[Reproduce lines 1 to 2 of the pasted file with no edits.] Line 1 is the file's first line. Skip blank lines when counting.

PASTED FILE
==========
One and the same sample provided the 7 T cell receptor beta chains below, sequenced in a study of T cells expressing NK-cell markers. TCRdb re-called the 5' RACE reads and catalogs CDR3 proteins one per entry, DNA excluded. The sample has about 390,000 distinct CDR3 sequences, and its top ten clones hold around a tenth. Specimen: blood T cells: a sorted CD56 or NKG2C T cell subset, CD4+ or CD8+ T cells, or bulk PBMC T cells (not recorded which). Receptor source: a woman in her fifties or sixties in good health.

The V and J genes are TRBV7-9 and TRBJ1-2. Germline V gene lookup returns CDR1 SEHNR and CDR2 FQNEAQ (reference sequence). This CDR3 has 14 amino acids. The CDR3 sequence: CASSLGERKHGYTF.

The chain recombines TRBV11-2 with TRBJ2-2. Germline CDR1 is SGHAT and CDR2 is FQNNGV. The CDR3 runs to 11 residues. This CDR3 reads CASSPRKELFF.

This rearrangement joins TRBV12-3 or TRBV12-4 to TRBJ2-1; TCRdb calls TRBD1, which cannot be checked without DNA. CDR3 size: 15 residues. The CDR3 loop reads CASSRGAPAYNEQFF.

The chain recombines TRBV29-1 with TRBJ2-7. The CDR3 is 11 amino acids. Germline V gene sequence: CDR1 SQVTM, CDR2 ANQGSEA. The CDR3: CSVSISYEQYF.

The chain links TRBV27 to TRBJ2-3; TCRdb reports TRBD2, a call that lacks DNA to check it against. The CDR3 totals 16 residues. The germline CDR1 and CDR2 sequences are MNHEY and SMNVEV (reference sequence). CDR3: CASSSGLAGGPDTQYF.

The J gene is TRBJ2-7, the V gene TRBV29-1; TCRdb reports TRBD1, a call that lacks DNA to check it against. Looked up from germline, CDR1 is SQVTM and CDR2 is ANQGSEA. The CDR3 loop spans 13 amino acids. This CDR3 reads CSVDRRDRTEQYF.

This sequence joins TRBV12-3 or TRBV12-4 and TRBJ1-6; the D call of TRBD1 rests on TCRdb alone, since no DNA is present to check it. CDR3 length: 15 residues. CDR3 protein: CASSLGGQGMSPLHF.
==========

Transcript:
One and the same sample provided the 7 T cell receptor beta chains below, sequenced in a study of T cells expressing NK-cell markers. TCRdb re-called the 5' RACE reads and catalogs CDR3 proteins one per entry, DNA excluded. The sample has about 390,000 distinct CDR3 sequences, and its top ten clones hold around a tenth. Specimen: blood T cells: a sorted CD56 or NKG2C T cell subset, CD4+ or CD8+ T cells, or bulk PBMC T cells (not recorded which). Receptor source: a woman in her fifties or sixties in good health.

The V and J genes are TRBV7-9 and TRBJ1-2. Germline V gene lookup returns CDR1 SEHNR and CDR2 FQNEAQ (reference sequence). This CDR3 has 14 amino acids. The CDR3 sequence: CASSLGERKHGYTF.